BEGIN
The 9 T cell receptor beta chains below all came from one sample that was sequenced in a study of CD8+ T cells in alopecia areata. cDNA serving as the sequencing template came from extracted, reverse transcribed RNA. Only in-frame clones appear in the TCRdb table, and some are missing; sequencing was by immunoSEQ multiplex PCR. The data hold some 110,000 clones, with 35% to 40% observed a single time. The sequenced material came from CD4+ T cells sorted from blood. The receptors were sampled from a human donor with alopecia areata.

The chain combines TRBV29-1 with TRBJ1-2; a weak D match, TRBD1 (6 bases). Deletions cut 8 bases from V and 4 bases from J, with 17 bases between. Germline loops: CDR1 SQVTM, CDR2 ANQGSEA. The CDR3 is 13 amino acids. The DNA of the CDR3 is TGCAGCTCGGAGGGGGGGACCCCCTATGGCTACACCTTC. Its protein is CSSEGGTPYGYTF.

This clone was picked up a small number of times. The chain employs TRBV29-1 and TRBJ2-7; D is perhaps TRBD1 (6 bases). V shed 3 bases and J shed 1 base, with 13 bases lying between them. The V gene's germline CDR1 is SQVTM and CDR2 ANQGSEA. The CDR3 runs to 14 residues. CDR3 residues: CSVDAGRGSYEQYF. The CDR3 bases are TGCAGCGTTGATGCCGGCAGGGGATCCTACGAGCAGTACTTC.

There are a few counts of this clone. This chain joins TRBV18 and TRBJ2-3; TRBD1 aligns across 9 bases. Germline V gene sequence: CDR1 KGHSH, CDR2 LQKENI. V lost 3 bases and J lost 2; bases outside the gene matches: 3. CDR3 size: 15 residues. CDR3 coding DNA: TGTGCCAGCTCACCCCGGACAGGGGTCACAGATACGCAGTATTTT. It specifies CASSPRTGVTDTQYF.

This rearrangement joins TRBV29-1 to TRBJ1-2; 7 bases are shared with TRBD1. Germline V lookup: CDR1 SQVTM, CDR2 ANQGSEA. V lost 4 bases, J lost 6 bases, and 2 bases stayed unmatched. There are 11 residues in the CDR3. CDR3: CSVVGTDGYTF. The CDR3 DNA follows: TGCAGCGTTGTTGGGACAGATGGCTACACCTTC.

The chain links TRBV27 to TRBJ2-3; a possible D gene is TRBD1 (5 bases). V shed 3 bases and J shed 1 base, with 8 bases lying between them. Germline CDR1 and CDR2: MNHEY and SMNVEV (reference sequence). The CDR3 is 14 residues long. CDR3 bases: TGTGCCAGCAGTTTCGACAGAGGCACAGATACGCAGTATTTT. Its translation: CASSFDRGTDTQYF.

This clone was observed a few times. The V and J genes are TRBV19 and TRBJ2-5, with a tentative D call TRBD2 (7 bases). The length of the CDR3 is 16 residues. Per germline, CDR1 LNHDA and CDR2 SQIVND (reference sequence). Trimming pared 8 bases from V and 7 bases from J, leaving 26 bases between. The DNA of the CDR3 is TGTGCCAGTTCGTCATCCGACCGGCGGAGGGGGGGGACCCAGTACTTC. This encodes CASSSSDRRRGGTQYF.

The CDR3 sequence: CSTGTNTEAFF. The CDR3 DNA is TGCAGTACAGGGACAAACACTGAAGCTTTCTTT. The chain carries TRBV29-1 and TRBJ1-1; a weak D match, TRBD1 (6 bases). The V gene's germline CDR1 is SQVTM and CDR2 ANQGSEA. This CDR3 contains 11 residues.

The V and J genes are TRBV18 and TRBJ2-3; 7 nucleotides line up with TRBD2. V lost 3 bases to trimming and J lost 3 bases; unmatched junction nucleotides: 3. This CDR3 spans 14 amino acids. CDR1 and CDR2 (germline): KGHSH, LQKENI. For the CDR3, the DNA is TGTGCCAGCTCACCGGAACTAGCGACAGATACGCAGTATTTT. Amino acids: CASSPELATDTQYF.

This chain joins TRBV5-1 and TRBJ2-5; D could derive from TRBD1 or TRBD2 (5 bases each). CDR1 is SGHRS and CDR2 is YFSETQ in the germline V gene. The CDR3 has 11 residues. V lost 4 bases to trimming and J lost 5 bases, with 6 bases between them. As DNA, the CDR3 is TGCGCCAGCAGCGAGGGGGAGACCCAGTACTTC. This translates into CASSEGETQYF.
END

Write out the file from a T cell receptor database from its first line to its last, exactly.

The 9 T cell receptor beta chains below all came from one sample that was sequenced in a study of CD8+ T cells in alopecia areata. cDNA serving as the sequencing template came from extracted, reverse transcribed RNA. Only in-frame clones appear in the TCRdb table, and some are missing; sequencing was by immunoSEQ multiplex PCR. The data hold some 110,000 clones, with 35% to 40% observed a single time. The sequenced material came from CD4+ T cells sorted from blood. The receptors were sampled from a human donor with alopecia areata.

The chain combines TRBV29-1 with TRBJ1-2; a weak D match, TRBD1 (6 bases). Deletions cut 8 bases from V and 4 bases from J, with 17 bases between. Germline loops: CDR1 SQVTM, CDR2 ANQGSEA. The CDR3 is 13 amino acids. The DNA of the CDR3 is TGCAGCTCGGAGGGGGGGACCCCCTATGGCTACACCTTC. Its protein is CSSEGGTPYGYTF.

This clone was picked up a small number of times. The chain employs TRBV29-1 and TRBJ2-7; D is perhaps TRBD1 (6 bases). V shed 3 bases and J shed 1 base, with 13 bases lying between them. The V gene's germline CDR1 is SQVTM and CDR2 ANQGSEA. The CDR3 runs to 14 residues. CDR3 residues: CSVDAGRGSYEQYF. The CDR3 bases are TGCAGCGTTGATGCCGGCAGGGGATCCTACGAGCAGTACTTC.

There are a few counts of this clone. This chain joins TRBV18 and TRBJ2-3; TRBD1 aligns across 9 bases. Germline V gene sequence: CDR1 KGHSH, CDR2 LQKENI. V lost 3 bases and J lost 2; bases outside the gene matches: 3. CDR3 size: 15 residues. CDR3 coding DNA: TGTGCCAGCTCACCCCGGACAGGGGTCACAGATACGCAGTATTTT. It specifies CASSPRTGVTDTQYF.

This rearrangement joins TRBV29-1 to TRBJ1-2; 7 bases are shared with TRBD1. Germline V lookup: CDR1 SQVTM, CDR2 ANQGSEA. V lost 4 bases, J lost 6 bases, and 2 bases stayed unmatched. There are 11 residues in the CDR3. CDR3: CSVVGTDGYTF. The CDR3 DNA follows: TGCAGCGTTGTTGGGACAGATGGCTACACCTTC.

The chain links TRBV27 to TRBJ2-3; a possible D gene is TRBD1 (5 bases). V shed 3 bases and J shed 1 base, with 8 bases lying between them. Germline CDR1 and CDR2: MNHEY and SMNVEV (reference sequence). The CDR3 is 14 residues long. CDR3 bases: TGTGCCAGCAGTTTCGACAGAGGCACAGATACGCAGTATTTT. Its translation: CASSFDRGTDTQYF.

This clone was observed a few times. The V and J genes are TRBV19 and TRBJ2-5, with a tentative D call TRBD2 (7 bases). The length of the CDR3 is 16 residues. Per germline, CDR1 LNHDA and CDR2 SQIVND (reference sequence). Trimming pared 8 bases from V and 7 bases from J, leaving 26 bases between. The DNA of the CDR3 is TGTGCCAGTTCGTCATCCGACCGGCGGAGGGGGGGGACCCAGTACTTC. This encodes CASSSSDRRRGGTQYF.

The CDR3 sequence: CSTGTNTEAFF. The CDR3 DNA is TGCAGTACAGGGACAAACACTGAAGCTTTCTTT. The chain carries TRBV29-1 and TRBJ1-1; a weak D match, TRBD1 (6 bases). The V gene's germline CDR1 is SQVTM and CDR2 ANQGSEA. This CDR3 contains 11 residues.

The V and J genes are TRBV18 and TRBJ2-3; 7 nucleotides line up with TRBD2. V lost 3 bases to trimming and J lost 3 bases; unmatched junction nucleotides: 3. This CDR3 spans 14 amino acids. CDR1 and CDR2 (germline): KGHSH, LQKENI. For the CDR3, the DNA is TGTGCCAGCTCACCGGAACTAGCGACAGATACGCAGTATTTT. Amino acids: CASSPELATDTQYF.

This chain joins TRBV5-1 and TRBJ2-5; D could derive from TRBD1 or TRBD2 (5 bases each). CDR1 is SGHRS and CDR2 is YFSETQ in the germline V gene. The CDR3 has 11 residues. V lost 4 bases to trimming and J lost 5 bases, with 6 bases between them. As DNA, the CDR3 is TGCGCCAGCAGCGAGGGGGAGACCCAGTACTTC. This translates into CASSEGETQYF.